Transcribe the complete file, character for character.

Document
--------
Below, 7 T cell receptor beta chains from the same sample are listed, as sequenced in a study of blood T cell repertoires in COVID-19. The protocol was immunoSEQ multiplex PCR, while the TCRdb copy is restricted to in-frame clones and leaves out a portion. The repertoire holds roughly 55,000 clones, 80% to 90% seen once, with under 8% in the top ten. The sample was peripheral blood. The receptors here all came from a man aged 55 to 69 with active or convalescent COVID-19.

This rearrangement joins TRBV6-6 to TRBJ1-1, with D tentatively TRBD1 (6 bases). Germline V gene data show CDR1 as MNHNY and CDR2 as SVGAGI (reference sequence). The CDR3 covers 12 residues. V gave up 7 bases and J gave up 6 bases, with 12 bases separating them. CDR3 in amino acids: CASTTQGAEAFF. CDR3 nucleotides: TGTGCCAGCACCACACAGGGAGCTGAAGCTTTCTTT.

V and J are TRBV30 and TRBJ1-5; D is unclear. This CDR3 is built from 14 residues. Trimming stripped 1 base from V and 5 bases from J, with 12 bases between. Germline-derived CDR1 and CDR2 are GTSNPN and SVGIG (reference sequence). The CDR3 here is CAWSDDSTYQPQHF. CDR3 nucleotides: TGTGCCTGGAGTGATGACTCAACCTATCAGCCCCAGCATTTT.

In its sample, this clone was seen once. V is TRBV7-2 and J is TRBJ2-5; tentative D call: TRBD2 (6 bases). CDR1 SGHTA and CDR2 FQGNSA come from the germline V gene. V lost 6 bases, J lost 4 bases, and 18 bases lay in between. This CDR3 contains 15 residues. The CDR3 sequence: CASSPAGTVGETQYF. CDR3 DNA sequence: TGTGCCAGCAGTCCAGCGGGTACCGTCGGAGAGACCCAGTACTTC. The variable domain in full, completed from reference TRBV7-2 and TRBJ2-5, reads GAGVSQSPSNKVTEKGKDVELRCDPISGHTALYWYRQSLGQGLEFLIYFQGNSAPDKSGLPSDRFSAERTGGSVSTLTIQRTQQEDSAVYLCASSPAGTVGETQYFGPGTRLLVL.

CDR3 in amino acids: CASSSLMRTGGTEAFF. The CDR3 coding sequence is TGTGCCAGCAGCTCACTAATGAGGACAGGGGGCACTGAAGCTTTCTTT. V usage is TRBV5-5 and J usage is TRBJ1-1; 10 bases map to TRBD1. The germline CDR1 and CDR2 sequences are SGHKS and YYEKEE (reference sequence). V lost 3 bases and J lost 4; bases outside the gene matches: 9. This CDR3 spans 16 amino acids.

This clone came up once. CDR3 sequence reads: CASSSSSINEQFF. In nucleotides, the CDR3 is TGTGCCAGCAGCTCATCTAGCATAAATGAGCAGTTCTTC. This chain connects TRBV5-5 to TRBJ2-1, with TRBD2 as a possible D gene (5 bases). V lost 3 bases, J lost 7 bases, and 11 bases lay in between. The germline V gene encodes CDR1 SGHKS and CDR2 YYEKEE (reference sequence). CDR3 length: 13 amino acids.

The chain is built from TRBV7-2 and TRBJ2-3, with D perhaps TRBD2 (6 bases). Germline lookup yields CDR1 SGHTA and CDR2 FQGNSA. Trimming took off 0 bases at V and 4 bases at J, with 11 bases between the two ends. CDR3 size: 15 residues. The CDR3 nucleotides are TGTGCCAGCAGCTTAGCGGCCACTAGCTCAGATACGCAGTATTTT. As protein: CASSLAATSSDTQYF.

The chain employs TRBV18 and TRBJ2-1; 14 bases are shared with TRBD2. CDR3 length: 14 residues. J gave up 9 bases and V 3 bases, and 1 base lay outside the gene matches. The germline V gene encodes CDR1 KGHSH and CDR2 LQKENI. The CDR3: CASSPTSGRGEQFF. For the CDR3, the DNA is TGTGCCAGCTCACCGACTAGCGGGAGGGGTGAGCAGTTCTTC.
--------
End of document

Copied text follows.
Below, 7 T cell receptor beta chains from the same sample are listed, as sequenced in a study of blood T cell repertoires in COVID-19. The protocol was immunoSEQ multiplex PCR, while the TCRdb copy is restricted to in-frame clones and leaves out a portion. The repertoire holds roughly 55,000 clones, 80% to 90% seen once, with under 8% in the top ten. The sample was peripheral blood. The receptors here all came from a man aged 55 to 69 with active or convalescent COVID-19.

This rearrangement joins TRBV6-6 to TRBJ1-1, with D tentatively TRBD1 (6 bases). Germline V gene data show CDR1 as MNHNY and CDR2 as SVGAGI (reference sequence). The CDR3 covers 12 residues. V gave up 7 bases and J gave up 6 bases, with 12 bases separating them. CDR3 in amino acids: CASTTQGAEAFF. CDR3 nucleotides: TGTGCCAGCACCACACAGGGAGCTGAAGCTTTCTTT.

V and J are TRBV30 and TRBJ1-5; D is unclear. This CDR3 is built from 14 residues. Trimming stripped 1 base from V and 5 bases from J, with 12 bases between. Germline-derived CDR1 and CDR2 are GTSNPN and SVGIG (reference sequence). The CDR3 here is CAWSDDSTYQPQHF. CDR3 nucleotides: TGTGCCTGGAGTGATGACTCAACCTATCAGCCCCAGCATTTT.

In its sample, this clone was seen once. V is TRBV7-2 and J is TRBJ2-5; tentative D call: TRBD2 (6 bases). CDR1 SGHTA and CDR2 FQGNSA come from the germline V gene. V lost 6 bases, J lost 4 bases, and 18 bases lay in between. This CDR3 contains 15 residues. The CDR3 sequence: CASSPAGTVGETQYF. CDR3 DNA sequence: TGTGCCAGCAGTCCAGCGGGTACCGTCGGAGAGACCCAGTACTTC. The variable domain in full, completed from reference TRBV7-2 and TRBJ2-5, reads GAGVSQSPSNKVTEKGKDVELRCDPISGHTALYWYRQSLGQGLEFLIYFQGNSAPDKSGLPSDRFSAERTGGSVSTLTIQRTQQEDSAVYLCASSPAGTVGETQYFGPGTRLLVL.

CDR3 in amino acids: CASSSLMRTGGTEAFF. The CDR3 coding sequence is TGTGCCAGCAGCTCACTAATGAGGACAGGGGGCACTGAAGCTTTCTTT. V usage is TRBV5-5 and J usage is TRBJ1-1; 10 bases map to TRBD1. The germline CDR1 and CDR2 sequences are SGHKS and YYEKEE (reference sequence). V lost 3 bases and J lost 4; bases outside the gene matches: 9. This CDR3 spans 16 amino acids.

This clone came up once. CDR3 sequence reads: CASSSSSINEQFF. In nucleotides, the CDR3 is TGTGCCAGCAGCTCATCTAGCATAAATGAGCAGTTCTTC. This chain connects TRBV5-5 to TRBJ2-1, with TRBD2 as a possible D gene (5 bases). V lost 3 bases, J lost 7 bases, and 11 bases lay in between. The germline V gene encodes CDR1 SGHKS and CDR2 YYEKEE (reference sequence). CDR3 length: 13 amino acids.

The chain is built from TRBV7-2 and TRBJ2-3, with D perhaps TRBD2 (6 bases). Germline lookup yields CDR1 SGHTA and CDR2 FQGNSA. Trimming took off 0 bases at V and 4 bases at J, with 11 bases between the two ends. CDR3 size: 15 residues. The CDR3 nucleotides are TGTGCCAGCAGCTTAGCGGCCACTAGCTCAGATACGCAGTATTTT. As protein: CASSLAATSSDTQYF.

The chain employs TRBV18 and TRBJ2-1; 14 bases are shared with TRBD2. CDR3 length: 14 residues. J gave up 9 bases and V 3 bases, and 1 base lay outside the gene matches. The germline V gene encodes CDR1 KGHSH and CDR2 LQKENI. The CDR3: CASSPTSGRGEQFF. For the CDR3, the DNA is TGTGCCAGCTCACCGACTAGCGGGAGGGGTGAGCAGTTCTTC.